This morning, as I stare out my office window, the wind is whipping the purple fabric on the cross. Over the last two weeks, since putting up the cross, I’ve adjusted the fabric numerous times. The wind keeps grabbing hold of the ends of the material and twisting it around the cross, making it a new sight to see every day.
With each passing day though, the fabric has become more tattered. Slowly the pull of the wind is unraveling it, tearing it, and trying to remove the symbol of Christ’s royalty and kingship.
In some ways the wind’s war with the purple fabric anchors me in scripture’s telling of Holy Week. At every turn the powers and principalities were at war with Jesus, pulling on his authority, testing his wisdom, attempting to expose him as a fake so they could murder him.
Mark 14 brings us into a conversation with the chief priests and teachers of the law who want nothing more than to arrest and kill Jesus. They want nothing more than to be done with Jesus, but the text tells us that they are scared of the people who love Jesus, and they know if they arrest him, especially during Passover, there will be a riot. With hatred for Jesus brewing in their hearts, the decided to wait.
The scene shifts to the house of Simon the Leper. I guess in order to distinguish this Simon, from other Simons, Mark decided to let us know that this one had previously had leprosy. I say previously had leprosy because scholars agree that people wouldn’t be in the house of someone who was currently a leper. It’s likely Jesus has healed this Simon at some point.
They’re eating dinner together, reclined at the table, when Mark tells us that a woman came in with an alabaster jar of perfume. This perfume likely originated in India, was made of pure nard, and with the jar cost about a year’s wages. Before anyone knew what was happening, she broke the jar and poured the perfume on Jesus’ head, anointing him with the oil.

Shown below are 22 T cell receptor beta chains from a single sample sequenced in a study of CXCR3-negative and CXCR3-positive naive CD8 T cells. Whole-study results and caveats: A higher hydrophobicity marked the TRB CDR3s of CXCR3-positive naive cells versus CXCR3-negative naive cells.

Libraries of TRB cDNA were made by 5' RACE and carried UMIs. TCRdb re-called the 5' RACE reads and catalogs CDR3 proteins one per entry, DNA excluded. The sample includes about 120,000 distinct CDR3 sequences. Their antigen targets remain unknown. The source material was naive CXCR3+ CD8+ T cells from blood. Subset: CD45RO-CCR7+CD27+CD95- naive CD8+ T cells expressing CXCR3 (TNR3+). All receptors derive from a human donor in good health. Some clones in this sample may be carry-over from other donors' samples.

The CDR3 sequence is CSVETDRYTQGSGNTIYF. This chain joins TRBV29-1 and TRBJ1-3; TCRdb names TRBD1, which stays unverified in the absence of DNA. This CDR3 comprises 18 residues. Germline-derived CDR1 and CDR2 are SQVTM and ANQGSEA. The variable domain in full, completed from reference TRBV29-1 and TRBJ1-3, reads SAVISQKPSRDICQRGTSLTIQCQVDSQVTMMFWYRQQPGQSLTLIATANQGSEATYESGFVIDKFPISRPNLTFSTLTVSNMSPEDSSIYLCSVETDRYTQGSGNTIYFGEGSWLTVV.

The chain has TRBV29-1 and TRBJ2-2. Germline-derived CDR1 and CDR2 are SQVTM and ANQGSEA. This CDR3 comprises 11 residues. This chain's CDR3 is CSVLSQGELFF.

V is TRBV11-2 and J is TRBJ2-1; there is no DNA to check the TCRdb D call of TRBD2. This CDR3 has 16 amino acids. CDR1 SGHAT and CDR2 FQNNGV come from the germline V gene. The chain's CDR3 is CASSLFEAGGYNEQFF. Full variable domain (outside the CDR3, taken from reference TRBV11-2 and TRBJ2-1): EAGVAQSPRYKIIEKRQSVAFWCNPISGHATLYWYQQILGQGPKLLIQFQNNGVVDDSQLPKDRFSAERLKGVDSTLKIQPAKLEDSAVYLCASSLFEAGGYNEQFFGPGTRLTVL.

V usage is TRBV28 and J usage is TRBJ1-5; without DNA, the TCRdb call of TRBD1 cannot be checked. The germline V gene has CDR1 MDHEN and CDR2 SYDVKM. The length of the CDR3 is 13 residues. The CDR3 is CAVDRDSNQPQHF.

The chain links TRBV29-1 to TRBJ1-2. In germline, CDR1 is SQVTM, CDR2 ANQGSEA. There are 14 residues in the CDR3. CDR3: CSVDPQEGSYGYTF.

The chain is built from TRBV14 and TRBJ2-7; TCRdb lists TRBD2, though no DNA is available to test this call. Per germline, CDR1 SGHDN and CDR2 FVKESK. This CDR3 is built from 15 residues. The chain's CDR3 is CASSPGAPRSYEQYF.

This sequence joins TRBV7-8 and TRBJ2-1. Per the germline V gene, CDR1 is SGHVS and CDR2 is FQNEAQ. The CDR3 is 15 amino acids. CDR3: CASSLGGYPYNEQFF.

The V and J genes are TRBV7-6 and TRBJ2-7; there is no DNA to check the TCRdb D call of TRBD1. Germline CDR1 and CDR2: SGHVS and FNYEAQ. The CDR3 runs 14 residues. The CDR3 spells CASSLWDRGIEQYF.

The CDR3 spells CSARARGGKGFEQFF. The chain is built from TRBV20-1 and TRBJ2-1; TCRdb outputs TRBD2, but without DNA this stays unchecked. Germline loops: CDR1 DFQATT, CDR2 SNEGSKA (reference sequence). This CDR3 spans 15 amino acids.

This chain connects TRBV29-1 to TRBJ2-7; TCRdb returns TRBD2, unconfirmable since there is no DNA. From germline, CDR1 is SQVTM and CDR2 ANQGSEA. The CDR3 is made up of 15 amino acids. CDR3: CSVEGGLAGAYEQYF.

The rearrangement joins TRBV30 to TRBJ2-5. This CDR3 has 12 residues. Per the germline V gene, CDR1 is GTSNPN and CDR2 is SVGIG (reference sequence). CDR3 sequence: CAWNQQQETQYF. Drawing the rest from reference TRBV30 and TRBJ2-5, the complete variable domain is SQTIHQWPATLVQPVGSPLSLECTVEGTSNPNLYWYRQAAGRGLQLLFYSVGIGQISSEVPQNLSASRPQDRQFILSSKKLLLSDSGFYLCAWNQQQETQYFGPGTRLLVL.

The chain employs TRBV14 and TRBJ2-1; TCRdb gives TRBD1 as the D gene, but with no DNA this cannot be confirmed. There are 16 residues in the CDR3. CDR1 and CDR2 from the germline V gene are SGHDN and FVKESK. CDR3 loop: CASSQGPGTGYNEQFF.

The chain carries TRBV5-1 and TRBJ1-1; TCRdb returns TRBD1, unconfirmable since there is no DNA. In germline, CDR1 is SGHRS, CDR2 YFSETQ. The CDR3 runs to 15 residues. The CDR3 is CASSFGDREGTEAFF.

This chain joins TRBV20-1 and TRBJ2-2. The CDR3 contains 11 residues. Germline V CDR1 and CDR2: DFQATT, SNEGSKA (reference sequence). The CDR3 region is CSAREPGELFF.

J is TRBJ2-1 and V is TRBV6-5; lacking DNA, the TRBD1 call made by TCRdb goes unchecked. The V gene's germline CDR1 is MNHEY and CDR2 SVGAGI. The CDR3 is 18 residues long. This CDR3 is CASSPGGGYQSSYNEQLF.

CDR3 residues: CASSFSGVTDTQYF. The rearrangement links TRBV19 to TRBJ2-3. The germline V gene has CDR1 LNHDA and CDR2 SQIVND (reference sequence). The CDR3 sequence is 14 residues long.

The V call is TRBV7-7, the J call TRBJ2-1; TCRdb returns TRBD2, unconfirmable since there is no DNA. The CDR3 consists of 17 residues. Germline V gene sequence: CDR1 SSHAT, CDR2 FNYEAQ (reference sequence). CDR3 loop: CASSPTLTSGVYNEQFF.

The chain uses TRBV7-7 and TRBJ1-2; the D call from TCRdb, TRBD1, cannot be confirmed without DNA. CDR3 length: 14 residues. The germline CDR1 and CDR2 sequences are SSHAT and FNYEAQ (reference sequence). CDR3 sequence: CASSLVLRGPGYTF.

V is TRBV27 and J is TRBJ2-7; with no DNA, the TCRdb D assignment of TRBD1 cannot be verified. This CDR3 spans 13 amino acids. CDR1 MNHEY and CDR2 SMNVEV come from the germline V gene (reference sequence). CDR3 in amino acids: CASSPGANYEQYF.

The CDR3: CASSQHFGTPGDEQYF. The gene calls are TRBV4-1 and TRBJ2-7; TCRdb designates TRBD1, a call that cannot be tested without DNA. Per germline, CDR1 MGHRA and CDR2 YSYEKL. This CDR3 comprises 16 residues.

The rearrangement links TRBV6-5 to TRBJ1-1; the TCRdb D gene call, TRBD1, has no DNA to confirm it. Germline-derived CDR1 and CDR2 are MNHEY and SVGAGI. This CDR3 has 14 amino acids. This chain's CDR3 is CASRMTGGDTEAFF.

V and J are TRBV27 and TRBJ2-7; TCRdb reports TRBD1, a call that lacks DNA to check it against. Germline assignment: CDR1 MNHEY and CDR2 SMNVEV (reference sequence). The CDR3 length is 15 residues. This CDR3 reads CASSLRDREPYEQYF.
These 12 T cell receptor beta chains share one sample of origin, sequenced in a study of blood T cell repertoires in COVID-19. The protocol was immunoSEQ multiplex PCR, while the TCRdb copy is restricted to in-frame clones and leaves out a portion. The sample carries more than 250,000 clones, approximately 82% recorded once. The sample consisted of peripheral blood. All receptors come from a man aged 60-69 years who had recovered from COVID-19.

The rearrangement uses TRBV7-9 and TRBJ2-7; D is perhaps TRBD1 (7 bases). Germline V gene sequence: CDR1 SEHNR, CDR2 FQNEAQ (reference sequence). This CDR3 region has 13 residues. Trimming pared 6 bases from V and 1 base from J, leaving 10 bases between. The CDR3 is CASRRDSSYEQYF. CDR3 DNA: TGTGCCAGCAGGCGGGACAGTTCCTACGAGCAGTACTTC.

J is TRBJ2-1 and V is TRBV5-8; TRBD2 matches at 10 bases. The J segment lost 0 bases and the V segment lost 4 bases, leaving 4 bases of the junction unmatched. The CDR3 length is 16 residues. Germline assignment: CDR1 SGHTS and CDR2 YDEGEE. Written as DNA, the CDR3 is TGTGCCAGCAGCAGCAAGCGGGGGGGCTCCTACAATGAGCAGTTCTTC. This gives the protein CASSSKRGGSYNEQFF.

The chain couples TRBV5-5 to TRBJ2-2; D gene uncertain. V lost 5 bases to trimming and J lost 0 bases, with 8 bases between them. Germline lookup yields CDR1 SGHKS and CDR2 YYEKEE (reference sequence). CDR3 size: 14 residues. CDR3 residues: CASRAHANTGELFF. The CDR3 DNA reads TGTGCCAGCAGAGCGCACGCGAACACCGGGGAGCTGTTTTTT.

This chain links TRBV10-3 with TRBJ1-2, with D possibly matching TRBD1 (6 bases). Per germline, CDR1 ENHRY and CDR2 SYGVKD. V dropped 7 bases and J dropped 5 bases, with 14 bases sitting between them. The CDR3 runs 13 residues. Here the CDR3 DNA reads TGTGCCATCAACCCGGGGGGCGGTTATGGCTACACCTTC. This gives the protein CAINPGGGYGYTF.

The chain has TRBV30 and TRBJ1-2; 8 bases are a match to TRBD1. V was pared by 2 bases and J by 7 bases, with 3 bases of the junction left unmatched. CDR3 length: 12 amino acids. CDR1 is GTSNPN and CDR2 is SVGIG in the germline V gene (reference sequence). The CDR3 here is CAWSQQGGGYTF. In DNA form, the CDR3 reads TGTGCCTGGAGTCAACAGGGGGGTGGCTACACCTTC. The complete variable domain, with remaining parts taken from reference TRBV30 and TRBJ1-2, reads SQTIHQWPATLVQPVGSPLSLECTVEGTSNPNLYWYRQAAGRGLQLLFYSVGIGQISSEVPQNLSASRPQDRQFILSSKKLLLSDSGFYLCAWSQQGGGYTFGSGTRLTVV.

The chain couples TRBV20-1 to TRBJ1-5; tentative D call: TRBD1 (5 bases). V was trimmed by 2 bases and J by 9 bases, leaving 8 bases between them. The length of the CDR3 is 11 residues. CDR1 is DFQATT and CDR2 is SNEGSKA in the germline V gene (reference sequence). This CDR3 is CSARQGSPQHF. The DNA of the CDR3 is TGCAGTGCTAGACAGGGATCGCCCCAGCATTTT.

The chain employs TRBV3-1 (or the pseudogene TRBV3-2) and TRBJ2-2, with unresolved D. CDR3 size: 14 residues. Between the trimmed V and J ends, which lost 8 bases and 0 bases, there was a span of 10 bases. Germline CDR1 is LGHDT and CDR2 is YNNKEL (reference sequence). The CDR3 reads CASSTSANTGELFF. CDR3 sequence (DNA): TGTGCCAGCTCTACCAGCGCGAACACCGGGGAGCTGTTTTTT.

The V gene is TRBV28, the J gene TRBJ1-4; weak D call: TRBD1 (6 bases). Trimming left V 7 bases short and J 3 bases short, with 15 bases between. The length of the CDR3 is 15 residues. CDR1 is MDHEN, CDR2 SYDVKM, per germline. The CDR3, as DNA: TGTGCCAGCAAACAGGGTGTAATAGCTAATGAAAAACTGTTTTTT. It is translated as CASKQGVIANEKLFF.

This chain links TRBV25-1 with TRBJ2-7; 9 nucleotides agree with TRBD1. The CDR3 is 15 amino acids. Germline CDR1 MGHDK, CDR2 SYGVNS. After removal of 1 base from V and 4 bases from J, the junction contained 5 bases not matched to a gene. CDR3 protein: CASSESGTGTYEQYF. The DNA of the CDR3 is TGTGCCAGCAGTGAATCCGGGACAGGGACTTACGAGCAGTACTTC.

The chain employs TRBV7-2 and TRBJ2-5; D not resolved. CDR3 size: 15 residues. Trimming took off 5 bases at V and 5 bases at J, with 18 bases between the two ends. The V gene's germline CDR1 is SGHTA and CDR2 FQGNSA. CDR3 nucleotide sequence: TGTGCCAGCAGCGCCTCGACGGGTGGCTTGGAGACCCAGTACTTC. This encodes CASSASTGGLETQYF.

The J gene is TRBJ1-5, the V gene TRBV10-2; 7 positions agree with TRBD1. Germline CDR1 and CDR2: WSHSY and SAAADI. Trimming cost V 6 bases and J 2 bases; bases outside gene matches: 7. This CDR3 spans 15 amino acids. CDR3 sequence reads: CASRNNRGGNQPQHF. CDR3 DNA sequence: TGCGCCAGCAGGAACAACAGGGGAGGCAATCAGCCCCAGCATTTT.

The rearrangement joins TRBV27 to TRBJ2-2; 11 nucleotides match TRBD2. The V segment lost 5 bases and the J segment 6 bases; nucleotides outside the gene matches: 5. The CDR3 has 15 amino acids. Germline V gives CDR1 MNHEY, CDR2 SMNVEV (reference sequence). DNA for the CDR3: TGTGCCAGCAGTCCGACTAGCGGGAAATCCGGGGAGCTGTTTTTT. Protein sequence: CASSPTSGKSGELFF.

We don’t know much of anything about the woman, including her motives. But entering into that space, with that jar, and breaking it is significant. She could have just poured a little perfume out on Jesus, but by breaking it makes this dramatic statement that the jar and perfume are all for Jesus. She’s literally holding nothing back.
Immediately the room erupts. Some of the people present are upset that the perfume was wasted in this way. They make the argument that it could have been sold and used to bless the poor. They even rebuke the woman harshly.
What had started as a nice meal, had become an emotional and chaotic moment.
Finally Jesus speaks up, and tells the room to back off the woman. He even praises her for what she has done, and says she’ll be remembered forever because of it. I can’t help but imagine how the people in the room felt as they heard Jesus silence them.
Jesus then points out that this happened to prepare him for his burial. Imagine how those words would have paused the conversation in the room. The burial of Jesus implies his death is immanent. The reality of these words had to have caused pain to everyone who heard them. It’s at this moment Judas actually sets out to help the chief priests with their mission to kill Jesus.
From this point forward the path to the cross will move quickly. Jesus will celebrate passover with the disciples, pray in the garden, be betrayed by Judas, suffer an unjust trial, and ultimately be killed upon the cross. Like the fabric hanging on the cross outside my window, Jesus’ body will soon being torn, punctured, and pierced, while the winds of sin and evil flail around him.
The anointing of Jesus pointed to his upcoming death, and the fulfillment of his mission to break the curse of sin.
Jesus was anointed to die for our sins so that you and I would never have to fear the curse of sin again. What wondrous love is this?
What wondrous love is this, O my soul, O my soul!
What wondrous love is this, O my soul!
What wondrous love is this,
That caused the Lord of bliss,
To bear the dreadful curse,
For my soul, for my soul,
To bear the dreadful curse for my soul.